Parker Stevenson does research in the lab of Keerthi Krishnan where she studies Rett Syndrome, a neurological and developmental genetic disorder that alters brain development. The syndrome causes a progressive loss of motor skills and speech, with seizures and often intellectual disability. Using video coding software, Parker studies the behaviors of mice with Rett Syndrome as they perform a pup-retrieval assay, a learned maternal behavior that can provide insight into their neural plasticity.
“My research experience within the Krishnan lab has been and continues to be such a highlight in my undergraduate career. Undergraduate research provides hands-on exposure to the sciences that you cannot get in the classroom, as well as experience with not only conducting research, but also presenting and perhaps even publishing it! I cannot recommend enough that students, especially in STEM, take the time to get involved in undergraduate research. It’s as simple as looking up what different professors are researching and if you’re interested in joining a lab, email that professor and ask to meet. The worst they can say is no, and UT is a very large university, so if a lab you’re interested in is full, there’s no shortage of other opportunities.”
“My most memorable experience thus far in Dr. Krishnan’s lab was participating in EUReCA in spring 2019. It was the first time presenting my research, and I am so glad it was in such a welcoming atmosphere with other UT students and faculty. I received two awards for my poster, and I plan to participate again in spring 2020.”
“UT provided financial support for my undergraduate research during the summer of 2019 through the UT Undergraduate Summer Research Internship. This financial support was crucial to my participation in lab during the summer – without it, I would’ve had to find another job and miss out on progressing my research.”
For more than a year, Kyle Freeman was an undergraduate in the Burch-Smith lab where he investigated the role of plant cell wall-modifying enzymes in intercellular trafficking. Molecules can travel between plant cells through small channels called plasmodesmata. The structure of plasmodesmata depends on the cell wall. Kyle studied the family of enzymes called xyloglucan endotransglucosylases/hydrolase. These enzymes can alter properties of the cell wall by cutting and re-joining structural polymers called xyloglucans. Kyle investigated whether those changes affect plasmodesmata. During last year’s EUReCA, Kyle received the Office of Research & Engagement Gold Award and Natural Sciences Award of Excellence for his poster presentation. In February, Kyle presented his research poster to legislators at the annual Tennessee Posters at the Capitol in Nashville.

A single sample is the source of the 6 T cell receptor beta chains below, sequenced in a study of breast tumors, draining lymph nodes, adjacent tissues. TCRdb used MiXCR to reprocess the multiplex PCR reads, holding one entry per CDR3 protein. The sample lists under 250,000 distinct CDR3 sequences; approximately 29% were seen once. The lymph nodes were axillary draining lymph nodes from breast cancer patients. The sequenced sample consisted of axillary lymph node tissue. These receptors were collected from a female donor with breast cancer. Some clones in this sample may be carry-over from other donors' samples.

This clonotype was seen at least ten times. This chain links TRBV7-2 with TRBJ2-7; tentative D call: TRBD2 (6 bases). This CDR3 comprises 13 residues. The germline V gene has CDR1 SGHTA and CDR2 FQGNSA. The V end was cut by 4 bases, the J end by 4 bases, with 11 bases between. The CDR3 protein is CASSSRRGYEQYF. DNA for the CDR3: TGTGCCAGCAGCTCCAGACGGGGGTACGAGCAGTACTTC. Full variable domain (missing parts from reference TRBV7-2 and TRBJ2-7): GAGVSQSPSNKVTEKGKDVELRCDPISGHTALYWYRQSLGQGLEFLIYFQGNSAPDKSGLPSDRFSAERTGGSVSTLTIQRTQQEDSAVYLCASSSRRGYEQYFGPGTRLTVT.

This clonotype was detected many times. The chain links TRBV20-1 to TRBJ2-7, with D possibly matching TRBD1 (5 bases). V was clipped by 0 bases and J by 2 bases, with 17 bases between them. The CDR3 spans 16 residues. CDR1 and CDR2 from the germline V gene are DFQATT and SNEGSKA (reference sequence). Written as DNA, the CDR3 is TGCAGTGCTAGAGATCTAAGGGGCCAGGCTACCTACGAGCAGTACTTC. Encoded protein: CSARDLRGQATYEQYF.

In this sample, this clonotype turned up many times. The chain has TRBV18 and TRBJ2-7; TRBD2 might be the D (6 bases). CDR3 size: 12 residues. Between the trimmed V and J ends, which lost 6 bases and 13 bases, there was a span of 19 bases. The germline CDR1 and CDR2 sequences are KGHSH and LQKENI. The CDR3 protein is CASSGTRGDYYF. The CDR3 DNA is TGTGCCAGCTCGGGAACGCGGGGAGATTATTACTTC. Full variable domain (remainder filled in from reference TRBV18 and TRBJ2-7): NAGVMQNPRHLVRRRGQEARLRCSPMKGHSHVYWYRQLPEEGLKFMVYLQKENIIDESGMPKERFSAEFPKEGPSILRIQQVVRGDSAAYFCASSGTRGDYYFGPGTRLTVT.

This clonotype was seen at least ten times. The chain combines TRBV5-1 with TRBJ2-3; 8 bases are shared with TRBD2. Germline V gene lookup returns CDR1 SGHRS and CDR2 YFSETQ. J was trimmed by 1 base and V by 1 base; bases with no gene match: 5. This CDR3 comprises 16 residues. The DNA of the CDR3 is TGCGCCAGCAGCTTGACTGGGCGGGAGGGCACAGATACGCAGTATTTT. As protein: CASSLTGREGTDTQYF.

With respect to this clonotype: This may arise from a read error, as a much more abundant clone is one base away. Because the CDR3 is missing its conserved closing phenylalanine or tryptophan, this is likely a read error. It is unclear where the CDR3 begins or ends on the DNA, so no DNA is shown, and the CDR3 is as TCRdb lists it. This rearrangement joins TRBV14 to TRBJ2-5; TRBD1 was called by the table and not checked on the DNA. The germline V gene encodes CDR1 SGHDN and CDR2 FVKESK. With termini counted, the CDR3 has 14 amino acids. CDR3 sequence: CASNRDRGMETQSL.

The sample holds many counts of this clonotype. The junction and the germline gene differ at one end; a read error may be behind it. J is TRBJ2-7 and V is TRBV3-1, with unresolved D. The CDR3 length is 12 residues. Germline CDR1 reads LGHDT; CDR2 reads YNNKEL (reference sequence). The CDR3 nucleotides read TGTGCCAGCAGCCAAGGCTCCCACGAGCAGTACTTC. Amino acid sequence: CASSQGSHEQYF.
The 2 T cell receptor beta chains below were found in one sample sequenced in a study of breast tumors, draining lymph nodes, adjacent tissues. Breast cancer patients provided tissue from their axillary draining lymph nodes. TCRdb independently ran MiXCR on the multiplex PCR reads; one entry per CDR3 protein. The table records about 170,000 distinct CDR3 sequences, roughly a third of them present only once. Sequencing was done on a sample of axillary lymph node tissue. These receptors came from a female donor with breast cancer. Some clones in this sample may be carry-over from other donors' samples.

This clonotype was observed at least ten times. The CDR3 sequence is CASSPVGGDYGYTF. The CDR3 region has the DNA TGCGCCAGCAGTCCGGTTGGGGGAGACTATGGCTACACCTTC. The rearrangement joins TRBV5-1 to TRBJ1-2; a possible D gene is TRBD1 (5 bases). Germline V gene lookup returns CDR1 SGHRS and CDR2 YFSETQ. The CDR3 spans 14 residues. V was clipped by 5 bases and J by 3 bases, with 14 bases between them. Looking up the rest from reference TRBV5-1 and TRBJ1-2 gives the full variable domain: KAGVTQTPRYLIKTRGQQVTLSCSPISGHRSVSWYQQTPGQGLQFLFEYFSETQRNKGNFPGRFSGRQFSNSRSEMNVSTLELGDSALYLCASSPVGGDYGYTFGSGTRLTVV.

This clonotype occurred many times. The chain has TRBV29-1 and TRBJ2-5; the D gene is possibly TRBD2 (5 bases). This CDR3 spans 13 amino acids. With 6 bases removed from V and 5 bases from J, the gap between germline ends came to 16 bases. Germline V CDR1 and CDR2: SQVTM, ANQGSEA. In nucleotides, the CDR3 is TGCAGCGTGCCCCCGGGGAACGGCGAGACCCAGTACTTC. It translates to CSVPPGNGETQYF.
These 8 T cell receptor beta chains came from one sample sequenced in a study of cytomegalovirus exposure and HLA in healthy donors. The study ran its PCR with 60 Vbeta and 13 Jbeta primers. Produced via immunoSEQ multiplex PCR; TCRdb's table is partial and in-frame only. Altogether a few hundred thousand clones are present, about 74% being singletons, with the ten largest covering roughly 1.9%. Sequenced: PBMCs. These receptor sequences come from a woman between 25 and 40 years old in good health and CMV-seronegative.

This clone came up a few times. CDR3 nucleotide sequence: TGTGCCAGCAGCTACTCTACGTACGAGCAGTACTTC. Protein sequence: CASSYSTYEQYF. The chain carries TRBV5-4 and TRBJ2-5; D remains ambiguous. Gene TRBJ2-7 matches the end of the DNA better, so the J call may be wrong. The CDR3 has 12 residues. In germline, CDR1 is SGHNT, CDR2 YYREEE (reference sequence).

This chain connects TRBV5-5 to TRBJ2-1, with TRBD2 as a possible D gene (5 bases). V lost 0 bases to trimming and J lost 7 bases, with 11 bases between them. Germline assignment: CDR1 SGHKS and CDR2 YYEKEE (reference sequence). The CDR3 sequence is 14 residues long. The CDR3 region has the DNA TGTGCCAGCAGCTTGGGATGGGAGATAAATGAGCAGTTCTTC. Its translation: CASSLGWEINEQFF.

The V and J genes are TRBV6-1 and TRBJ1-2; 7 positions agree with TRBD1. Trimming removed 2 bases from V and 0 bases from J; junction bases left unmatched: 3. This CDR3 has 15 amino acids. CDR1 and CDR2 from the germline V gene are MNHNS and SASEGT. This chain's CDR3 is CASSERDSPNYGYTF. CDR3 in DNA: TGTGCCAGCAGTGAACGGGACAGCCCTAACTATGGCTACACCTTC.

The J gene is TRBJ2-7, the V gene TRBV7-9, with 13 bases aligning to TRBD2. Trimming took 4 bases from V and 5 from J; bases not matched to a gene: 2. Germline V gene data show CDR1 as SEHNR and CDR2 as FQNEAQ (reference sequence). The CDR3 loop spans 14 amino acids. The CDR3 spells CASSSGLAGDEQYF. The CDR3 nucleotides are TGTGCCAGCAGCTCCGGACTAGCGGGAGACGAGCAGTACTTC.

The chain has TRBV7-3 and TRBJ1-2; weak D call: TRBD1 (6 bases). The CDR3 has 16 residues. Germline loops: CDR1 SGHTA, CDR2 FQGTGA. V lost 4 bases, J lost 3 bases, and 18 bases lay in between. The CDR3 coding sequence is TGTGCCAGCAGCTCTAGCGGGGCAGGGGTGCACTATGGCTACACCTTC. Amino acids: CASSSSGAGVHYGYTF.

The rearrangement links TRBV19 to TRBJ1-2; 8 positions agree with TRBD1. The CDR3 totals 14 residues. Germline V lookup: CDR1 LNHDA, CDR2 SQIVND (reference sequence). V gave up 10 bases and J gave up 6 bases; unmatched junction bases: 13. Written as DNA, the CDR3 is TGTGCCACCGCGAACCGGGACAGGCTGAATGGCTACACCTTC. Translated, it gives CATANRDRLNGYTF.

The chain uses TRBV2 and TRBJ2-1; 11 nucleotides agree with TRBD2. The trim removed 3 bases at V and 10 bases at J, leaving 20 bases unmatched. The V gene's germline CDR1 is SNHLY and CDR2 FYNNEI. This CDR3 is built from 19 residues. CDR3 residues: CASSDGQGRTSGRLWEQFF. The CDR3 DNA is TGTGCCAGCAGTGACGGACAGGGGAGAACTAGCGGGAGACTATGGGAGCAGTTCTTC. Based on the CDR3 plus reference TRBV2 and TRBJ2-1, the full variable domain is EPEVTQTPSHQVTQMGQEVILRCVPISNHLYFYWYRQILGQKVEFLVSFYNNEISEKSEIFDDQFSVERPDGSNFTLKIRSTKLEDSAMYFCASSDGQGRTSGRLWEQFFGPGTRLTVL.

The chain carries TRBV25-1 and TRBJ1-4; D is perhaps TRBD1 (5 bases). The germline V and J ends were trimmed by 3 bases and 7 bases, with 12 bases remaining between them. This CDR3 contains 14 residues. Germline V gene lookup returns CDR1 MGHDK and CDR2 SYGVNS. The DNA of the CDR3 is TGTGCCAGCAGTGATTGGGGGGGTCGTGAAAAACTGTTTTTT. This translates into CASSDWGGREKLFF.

“Many laboratory techniques that I had read about in class I was able to perform for experiments. My time in the lab solidified concepts using real world examples. Dr. Burch-Smith and the graduate students were always willing to teach experimental procedures and help me understand why each step was important. I also had the opportunity to present my work at scientific conferences. Participation in these events gave me valuable practice in public speaking and scientific communication.”
“The most memorable experience I had during my time in lab was looking at samples of leaf tissue using the confocal microscope for the first time. It is one thing to see images in textbooks but seeing plant cells firsthand was amazing! Seeing real changes in the cells because of work I had done with the help of the Burch-Smith lab was also very rewarding.”
“I would recommend that all undergraduates in BCMB seek a position in a lab. I learned so much about biology and application of the scientific method from my experience. Applying knowledge from multiple courses to research questions in the lab helps put what students learn in class into perspective. Speaking with the professors and graduate students can be very beneficial for students who are still looking for what career path or graduate degrees they wish to pursue after undergrad. My biggest regret with undergraduate research is that I did not begin sooner. A lot of students feel that they will not be able to contribute to the work in a lab because they have too little knowledge or experience. But the professors and graduate students are more than willing to assist undergraduates with their work. I believe that undergraduate students, with instruction, can perform a lot in the lab. The earlier students begin, the more they will be able to accomplish.”
Want to share highlights from your undergraduate experience in a BCMB lab? Send us an e-mail at firstname.lastname@example.org.